Soon after Ashok’s evening with the minister’s assistant, Balram asks Vitiligo Lips to find him a golden haired prostitute. He also asks the older driver for advice on how to cheat his master. Balram begins selling petrol from the Honda City’s tank, visiting corrupt mechanics that overcharge for repairs, and using the car as a freelance taxi. He finds that each time he cheats Ashok, he doesn’t feel guilt but rage. Balram claims that he was “growing a belly” at last.
Balram used to see Ashok as being better than him. As he ceases to be idealistic about Ashok, he starts to want what Ashok has—prostitutes, money—to believe that he deserves these things just as much as Ashok does. And the more Balram steals, the more he realizes how much less he still has than his master. He understands the size of the inequality between them, and rage drives him to want everything .
Using the money he stole from Ashok, Balram hires a golden-haired prostitute with the help of Vitiligo Lips. To his disappointment, she is not nearly as attractive as Ashok’s Ukrainian girl. He learns that her name means, “Girl” just his former name, “Munna,” means “Boy” in Hindi. Balram discovers quickly that the girl’s hair is not naturally blonde but dyed, and gets into a brawl with the manager. He is thrown out of the hotel without having had sex at all.
This episode only fuels Balram’s growing frustration with the inequality between rich and poor. Even when he attempts to buy himself a pleasure that his wealthy master enjoys, the quality of the experience falls short. On the one hand, he is taken advantage of because of his low social standing. On the other, the lesson he can take from this is that the reason his “golden-haired prostitute” isn’t as good as Ashok’s is simply a matter of money. He could have what Ashok wants if he only had enough money.
When Balram returns home, Ashok is waiting for him in the servants’ quarters. Ashok claims that he is tired of living the comfortable yet soulless life of a rich Indian man. He says that he constantly allows himself to be exploited, and yet doesn’t have the courage to change his ways. He asks Balram to bring him to a teashop where he can eat like a “simple man.” At the teashop Balram orders Ashok enough food to feed a family, and watches resentfully as Ashok eats it all.
As Balram is starting to see himself as deserving of the things Ashok has, Ashok is starting to see the things he has as worthless. However, though Ashok’s complaints describe an authentic feeling he is having and his willingness to say them indicate a real closeness to Balram, the complaints about his aimless and empty life nonetheless only serve to reveal the great distance between master and servant. Ashok wants to experience how the “simple man” lives, but in doing so displays a willful ignorance about poverty in India by ordering and eating enough food to feed a family (and offering none of it to Balram).
Ashok continues to bribe ministers on schedule, distributing money in a red, Italian leather bag. One morning, Balram brings the red bag down to the car while Ashok finishes getting ready. He opens the bag and, dazzled by the enormous quantity of money inside, can’t rid himself of the thought of stealing it. He thinks to himself that taking the money wouldn’t in fact be stealing, but recovering what is rightfully owed him. Ashok planned to distribute the money to avoid paying income tax, which—had it been paid—would have gone to helping poor people like Balram.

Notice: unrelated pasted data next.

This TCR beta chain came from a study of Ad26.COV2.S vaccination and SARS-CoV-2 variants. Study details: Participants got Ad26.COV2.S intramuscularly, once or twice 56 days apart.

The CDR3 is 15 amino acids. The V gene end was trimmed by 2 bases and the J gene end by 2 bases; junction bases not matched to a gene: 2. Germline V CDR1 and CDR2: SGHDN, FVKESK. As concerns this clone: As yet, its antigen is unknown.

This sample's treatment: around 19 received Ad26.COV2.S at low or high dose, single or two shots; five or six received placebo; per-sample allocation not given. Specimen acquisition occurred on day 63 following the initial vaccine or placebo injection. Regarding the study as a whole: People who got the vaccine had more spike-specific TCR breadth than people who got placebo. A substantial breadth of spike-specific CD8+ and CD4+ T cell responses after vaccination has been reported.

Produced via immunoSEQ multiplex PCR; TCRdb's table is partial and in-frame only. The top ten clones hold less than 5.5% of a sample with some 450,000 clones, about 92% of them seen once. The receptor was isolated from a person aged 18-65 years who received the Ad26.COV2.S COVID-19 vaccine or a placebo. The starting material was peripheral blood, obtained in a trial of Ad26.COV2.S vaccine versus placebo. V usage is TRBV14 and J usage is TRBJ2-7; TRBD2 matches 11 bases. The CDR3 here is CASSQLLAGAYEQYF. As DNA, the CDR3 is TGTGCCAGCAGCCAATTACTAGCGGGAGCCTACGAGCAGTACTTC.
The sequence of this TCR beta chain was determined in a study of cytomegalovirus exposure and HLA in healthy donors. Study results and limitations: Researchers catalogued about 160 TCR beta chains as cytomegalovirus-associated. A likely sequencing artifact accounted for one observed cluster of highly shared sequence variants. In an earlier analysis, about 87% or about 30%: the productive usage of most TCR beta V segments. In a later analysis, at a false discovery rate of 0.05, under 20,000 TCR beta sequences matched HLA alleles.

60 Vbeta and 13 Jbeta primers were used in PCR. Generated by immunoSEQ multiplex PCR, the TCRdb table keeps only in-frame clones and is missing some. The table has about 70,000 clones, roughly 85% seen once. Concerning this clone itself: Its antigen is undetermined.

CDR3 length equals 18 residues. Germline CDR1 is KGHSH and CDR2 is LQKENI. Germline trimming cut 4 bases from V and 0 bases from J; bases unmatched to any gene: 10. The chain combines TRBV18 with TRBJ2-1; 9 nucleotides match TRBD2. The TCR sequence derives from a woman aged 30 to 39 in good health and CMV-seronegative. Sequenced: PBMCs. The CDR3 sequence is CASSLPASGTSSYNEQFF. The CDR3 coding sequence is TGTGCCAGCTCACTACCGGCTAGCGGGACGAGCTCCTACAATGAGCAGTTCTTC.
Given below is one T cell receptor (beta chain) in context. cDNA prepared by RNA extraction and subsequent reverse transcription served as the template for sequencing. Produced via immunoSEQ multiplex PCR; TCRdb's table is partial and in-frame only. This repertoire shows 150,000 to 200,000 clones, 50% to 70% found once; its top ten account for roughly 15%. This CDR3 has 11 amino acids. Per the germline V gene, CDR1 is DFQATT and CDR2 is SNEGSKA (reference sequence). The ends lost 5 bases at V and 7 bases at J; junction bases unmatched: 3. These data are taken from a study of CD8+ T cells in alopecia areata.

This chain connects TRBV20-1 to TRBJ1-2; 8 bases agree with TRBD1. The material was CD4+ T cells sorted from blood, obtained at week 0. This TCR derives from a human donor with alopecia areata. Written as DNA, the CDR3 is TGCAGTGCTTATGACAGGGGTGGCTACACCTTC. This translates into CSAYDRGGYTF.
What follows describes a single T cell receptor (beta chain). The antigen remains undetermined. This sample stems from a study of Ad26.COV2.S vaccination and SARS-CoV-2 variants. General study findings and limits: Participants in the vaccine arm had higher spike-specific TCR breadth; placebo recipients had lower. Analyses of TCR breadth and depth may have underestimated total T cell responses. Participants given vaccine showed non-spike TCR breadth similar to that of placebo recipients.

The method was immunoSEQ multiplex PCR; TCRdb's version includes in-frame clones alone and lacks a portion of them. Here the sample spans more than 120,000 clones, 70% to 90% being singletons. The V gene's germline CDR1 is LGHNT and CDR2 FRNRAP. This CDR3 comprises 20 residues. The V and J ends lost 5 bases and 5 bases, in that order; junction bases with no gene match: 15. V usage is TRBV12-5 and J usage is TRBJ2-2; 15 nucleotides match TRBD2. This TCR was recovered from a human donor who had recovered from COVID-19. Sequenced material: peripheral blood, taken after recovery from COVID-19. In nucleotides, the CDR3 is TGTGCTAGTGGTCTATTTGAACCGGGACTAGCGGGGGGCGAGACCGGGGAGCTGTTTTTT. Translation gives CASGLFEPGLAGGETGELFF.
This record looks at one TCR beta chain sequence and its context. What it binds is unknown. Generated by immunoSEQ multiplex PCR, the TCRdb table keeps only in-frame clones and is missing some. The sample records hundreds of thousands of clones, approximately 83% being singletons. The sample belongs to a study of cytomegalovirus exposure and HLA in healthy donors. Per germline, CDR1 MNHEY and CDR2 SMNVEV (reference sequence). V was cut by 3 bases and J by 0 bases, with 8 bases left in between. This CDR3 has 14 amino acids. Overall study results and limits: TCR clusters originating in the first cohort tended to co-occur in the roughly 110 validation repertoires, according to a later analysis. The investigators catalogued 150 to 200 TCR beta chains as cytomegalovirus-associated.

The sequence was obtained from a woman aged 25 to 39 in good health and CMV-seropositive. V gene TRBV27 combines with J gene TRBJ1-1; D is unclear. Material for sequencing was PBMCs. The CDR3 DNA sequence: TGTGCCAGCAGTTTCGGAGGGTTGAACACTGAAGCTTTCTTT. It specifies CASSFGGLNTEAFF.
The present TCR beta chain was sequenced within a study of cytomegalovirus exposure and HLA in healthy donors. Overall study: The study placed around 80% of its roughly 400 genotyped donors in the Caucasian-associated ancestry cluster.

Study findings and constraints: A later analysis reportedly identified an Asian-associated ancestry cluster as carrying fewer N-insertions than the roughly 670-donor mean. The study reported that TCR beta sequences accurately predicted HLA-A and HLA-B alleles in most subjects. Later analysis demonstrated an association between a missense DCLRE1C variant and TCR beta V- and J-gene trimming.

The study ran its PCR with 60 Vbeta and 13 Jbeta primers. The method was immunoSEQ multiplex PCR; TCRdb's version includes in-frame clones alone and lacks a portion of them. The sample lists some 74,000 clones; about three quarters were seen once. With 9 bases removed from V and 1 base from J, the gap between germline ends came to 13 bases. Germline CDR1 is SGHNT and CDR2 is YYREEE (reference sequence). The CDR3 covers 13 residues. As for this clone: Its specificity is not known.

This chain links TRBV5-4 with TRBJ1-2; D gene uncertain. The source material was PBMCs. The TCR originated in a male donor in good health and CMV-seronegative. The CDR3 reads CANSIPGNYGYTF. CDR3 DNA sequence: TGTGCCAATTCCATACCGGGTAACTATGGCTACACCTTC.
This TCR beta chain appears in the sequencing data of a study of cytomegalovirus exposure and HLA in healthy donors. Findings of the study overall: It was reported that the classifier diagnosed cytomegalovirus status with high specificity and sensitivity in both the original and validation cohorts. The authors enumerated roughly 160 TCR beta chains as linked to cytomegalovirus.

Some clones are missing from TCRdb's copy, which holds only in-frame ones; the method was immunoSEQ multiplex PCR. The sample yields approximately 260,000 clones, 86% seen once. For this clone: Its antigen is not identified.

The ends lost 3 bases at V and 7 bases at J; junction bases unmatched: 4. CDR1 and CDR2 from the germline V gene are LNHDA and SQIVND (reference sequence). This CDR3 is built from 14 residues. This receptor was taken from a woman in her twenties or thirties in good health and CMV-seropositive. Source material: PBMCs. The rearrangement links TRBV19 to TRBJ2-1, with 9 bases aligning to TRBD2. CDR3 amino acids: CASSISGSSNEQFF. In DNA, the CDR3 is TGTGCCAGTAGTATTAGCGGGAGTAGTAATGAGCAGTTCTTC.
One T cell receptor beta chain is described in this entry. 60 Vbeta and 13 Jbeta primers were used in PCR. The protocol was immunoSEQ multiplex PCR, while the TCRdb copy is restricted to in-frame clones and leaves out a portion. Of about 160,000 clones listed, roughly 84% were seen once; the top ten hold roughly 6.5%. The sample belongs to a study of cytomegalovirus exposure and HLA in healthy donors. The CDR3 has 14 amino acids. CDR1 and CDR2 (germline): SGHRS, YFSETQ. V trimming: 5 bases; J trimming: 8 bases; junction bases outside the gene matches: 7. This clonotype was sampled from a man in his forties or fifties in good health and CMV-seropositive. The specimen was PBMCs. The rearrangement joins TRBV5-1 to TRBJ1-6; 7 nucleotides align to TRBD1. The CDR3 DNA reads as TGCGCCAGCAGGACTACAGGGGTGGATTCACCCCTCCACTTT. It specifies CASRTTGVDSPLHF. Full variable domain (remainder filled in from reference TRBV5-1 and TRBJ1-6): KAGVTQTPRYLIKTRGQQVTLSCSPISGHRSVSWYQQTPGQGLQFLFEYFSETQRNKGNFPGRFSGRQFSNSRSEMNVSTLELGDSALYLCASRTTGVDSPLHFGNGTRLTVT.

Balram’s reasoning about stealing the money again highlights how the tremendous inequality between rich and poor in India complicates traditional notions of morality. Acts normally classified as immoral, such as stealing, seem justified when the target of the robbery belongs to a cruel and corrupt ruling class. Balram’s logic here mirrors that of Robin Hood, with the exception that Robin Hood stole from the rich and gave to the poor, while Balram is thinking about stealing from the rich and keeping everything.
Balram mulls over the possibility of stealing the money as he roams Delhi’s streets, seeing everywhere symbols of his own oppression and looking for a sign as to what he should do next. He stops at a book market where a Muslim bookseller reads him a poem: “You were looking for the key for years/ But the door was always open!” He asks the man if poetry can make a man “vanish,” then flees the bookseller’s suspicious gaze. He visits the butchers’ quarter in Old Delhi, where he sees a buffalo pulling a cart loaded with the heads of dead buffalos, the faces of which seem to resemble the faces of his own family.
On the one hand, the Muslim poet’s words seem to encourage Balram in moving forward with his plans to steal Ashok’s money, as if his struggles, his anger, and frustration are products only of his lack of understanding that he could change it at any time, that he could take what he wants by just taking this decisive step. On the other hand, the buffalo carting its terrible load reminds him of the fates that will fall upon his family members should he actually proceed to act.
The following day, Balram finds an iron wrench in the parking lot outside Ashok’s apartment complex. Intending to use it as a weapon, he brings it back to his room where –to his great surprise—he finds his young cousin Dharam. Balram then learns that Kusum sent Dharam to Delhi for Balram to mentor, along with a letter threatening to arrange a marriage for Balram in his absence. She also threatens to tell the Stork’s family that Balram hasn’t sent back any money in months. The new responsibility of caring for Dharam saves Balram “from the edge of the precipice,” and forces him to admit to himself that he has been plotting murder.